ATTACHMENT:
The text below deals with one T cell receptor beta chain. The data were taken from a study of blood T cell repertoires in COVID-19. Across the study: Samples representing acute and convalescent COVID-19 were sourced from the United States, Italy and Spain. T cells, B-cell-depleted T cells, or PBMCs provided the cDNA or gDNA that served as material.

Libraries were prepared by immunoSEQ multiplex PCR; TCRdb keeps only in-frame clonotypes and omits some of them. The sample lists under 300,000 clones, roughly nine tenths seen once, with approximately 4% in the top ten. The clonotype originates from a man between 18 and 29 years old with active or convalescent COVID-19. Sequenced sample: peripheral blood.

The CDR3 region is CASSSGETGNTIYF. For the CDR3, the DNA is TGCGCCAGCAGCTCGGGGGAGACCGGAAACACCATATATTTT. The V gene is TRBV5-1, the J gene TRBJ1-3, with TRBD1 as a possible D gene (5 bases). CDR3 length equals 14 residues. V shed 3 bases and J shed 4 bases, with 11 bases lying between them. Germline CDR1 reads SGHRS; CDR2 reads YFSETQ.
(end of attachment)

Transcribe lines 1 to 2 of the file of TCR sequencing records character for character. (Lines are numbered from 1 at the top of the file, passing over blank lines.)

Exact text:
The text below deals with one T cell receptor beta chain. The data were taken from a study of blood T cell repertoires in COVID-19. Across the study: Samples representing acute and convalescent COVID-19 were sourced from the United States, Italy and Spain. T cells, B-cell-depleted T cells, or PBMCs provided the cDNA or gDNA that served as material.

Libraries were prepared by immunoSEQ multiplex PCR; TCRdb keeps only in-frame clonotypes and omits some of them. The sample lists under 300,000 clones, roughly nine tenths seen once, with approximately 4% in the top ten. The clonotype originates from a man between 18 and 29 years old with active or convalescent COVID-19. Sequenced sample: peripheral blood.